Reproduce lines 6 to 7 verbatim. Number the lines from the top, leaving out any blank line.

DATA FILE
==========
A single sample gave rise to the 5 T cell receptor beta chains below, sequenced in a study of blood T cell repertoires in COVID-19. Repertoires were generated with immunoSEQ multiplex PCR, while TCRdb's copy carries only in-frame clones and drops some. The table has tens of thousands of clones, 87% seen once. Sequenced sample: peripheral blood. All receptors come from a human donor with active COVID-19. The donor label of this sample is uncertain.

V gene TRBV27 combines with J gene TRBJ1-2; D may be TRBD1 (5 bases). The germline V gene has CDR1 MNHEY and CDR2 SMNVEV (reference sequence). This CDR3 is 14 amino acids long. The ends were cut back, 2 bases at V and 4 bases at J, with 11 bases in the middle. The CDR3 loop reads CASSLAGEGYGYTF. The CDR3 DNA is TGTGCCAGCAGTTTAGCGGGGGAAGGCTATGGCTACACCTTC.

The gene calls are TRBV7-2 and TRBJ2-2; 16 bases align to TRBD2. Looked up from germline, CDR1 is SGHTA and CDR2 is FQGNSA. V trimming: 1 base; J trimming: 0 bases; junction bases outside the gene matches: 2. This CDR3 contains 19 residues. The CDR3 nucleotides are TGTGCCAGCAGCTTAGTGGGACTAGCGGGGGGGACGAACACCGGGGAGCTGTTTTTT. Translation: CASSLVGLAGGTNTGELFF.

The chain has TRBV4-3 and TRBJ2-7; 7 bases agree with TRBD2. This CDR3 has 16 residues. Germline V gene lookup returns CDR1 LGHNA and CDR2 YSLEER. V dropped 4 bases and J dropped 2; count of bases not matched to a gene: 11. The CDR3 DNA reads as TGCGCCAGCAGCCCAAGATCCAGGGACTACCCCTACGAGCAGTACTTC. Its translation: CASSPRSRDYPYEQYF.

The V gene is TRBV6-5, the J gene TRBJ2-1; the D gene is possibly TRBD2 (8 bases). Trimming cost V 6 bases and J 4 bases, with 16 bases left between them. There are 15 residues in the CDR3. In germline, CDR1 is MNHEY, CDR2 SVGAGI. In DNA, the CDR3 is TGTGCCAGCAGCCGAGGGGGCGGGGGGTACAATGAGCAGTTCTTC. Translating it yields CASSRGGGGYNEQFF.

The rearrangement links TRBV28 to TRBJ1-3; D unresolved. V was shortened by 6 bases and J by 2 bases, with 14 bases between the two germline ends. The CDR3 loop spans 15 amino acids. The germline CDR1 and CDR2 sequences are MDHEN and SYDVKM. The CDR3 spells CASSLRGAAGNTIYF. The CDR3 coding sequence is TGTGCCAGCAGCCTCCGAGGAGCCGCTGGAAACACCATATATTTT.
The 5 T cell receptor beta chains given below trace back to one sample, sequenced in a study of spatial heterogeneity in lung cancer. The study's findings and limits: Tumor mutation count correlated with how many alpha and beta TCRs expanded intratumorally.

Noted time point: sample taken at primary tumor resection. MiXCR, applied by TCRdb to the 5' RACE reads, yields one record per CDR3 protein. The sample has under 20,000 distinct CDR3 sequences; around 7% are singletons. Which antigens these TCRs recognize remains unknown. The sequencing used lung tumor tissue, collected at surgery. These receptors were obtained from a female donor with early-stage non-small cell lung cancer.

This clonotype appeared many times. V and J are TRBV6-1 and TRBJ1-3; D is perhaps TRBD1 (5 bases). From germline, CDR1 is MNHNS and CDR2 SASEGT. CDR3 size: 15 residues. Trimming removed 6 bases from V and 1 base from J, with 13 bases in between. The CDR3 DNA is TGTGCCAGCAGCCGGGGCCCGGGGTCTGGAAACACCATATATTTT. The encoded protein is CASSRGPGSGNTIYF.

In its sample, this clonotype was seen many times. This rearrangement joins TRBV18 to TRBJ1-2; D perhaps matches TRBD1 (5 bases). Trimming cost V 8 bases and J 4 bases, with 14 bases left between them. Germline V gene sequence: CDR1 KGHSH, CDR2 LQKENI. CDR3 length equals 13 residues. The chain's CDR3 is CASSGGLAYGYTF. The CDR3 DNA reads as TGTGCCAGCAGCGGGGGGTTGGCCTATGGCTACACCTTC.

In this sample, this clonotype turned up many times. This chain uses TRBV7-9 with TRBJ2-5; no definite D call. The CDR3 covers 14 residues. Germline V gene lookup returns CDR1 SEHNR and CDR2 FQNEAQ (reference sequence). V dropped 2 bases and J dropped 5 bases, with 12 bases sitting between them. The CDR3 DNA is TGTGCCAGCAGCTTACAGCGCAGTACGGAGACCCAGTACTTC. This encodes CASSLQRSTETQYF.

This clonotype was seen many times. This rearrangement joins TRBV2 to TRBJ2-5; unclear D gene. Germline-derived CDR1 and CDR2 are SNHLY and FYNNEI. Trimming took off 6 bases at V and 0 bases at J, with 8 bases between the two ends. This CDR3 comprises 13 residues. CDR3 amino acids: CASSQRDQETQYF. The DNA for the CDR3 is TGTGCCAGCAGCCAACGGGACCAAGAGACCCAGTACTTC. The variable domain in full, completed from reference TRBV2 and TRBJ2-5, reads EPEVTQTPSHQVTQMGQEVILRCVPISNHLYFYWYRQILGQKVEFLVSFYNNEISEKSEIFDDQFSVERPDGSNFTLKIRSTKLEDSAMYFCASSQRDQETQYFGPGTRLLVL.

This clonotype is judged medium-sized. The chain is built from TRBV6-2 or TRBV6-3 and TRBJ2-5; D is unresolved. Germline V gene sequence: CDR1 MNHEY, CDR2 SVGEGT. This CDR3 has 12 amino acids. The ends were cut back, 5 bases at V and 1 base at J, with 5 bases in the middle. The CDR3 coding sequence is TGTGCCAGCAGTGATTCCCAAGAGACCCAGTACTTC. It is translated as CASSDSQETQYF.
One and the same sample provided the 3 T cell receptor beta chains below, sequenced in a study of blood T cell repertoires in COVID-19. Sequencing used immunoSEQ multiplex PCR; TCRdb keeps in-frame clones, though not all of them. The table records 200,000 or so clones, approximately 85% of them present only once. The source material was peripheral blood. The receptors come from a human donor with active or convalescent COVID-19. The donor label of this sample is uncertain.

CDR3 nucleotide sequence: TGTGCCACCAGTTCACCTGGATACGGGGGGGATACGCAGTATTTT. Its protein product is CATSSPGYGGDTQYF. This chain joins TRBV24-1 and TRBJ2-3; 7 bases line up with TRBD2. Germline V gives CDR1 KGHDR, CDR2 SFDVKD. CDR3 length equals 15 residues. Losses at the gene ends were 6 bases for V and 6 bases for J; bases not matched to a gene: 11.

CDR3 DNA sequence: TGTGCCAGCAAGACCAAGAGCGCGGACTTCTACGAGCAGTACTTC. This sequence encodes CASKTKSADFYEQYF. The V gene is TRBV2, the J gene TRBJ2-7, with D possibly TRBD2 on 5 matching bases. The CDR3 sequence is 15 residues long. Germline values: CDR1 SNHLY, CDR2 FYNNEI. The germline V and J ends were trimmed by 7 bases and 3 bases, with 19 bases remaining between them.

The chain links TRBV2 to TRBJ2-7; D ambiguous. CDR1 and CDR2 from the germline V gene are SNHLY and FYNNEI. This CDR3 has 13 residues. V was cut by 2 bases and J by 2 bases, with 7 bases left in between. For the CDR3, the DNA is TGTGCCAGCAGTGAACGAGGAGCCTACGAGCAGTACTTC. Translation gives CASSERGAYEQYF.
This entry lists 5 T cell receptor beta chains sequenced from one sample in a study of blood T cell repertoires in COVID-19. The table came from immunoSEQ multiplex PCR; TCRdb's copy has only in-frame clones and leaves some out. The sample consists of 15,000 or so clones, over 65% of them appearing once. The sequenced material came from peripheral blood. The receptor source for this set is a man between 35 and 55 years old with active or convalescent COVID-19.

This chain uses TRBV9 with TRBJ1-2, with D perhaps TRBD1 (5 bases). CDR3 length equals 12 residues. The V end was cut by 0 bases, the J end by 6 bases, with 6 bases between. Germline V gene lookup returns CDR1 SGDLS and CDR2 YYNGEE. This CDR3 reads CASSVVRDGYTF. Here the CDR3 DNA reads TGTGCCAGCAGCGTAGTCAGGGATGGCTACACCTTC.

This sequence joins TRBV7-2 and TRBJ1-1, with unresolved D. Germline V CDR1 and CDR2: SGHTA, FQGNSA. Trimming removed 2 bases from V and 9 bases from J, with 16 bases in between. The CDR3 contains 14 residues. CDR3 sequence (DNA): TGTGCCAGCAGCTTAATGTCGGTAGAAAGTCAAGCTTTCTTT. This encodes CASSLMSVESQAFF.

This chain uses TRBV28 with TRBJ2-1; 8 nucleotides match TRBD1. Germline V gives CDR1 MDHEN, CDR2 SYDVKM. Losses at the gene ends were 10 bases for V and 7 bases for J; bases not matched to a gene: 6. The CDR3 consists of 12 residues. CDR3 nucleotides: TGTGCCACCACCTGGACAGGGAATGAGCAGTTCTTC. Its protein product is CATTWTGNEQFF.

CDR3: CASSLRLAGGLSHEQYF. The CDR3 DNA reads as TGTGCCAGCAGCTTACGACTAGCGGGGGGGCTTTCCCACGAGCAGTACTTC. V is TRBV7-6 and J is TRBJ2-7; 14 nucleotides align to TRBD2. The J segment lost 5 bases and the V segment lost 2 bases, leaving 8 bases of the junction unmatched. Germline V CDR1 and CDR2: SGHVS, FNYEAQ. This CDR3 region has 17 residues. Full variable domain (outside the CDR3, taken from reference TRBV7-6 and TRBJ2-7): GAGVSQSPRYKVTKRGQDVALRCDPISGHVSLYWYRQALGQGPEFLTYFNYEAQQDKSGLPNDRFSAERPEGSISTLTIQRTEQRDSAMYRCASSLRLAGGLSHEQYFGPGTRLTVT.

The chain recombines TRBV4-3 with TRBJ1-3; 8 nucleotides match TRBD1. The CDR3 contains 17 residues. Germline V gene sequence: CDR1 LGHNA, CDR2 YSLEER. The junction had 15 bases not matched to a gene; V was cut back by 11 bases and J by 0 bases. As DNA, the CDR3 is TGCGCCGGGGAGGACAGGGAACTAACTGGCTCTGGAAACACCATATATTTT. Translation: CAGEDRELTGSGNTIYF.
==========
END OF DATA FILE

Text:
The rearrangement links TRBV28 to TRBJ1-3; D unresolved. V was shortened by 6 bases and J by 2 bases, with 14 bases between the two germline ends. The CDR3 loop spans 15 amino acids. The germline CDR1 and CDR2 sequences are MDHEN and SYDVKM. The CDR3 spells CASSLRGAAGNTIYF. The CDR3 coding sequence is TGTGCCAGCAGCCTCCGAGGAGCCGCTGGAAACACCATATATTTT.
The 5 T cell receptor beta chains given below trace back to one sample, sequenced in a study of spatial heterogeneity in lung cancer. The study's findings and limits: Tumor mutation count correlated with how many alpha and beta TCRs expanded intratumorally.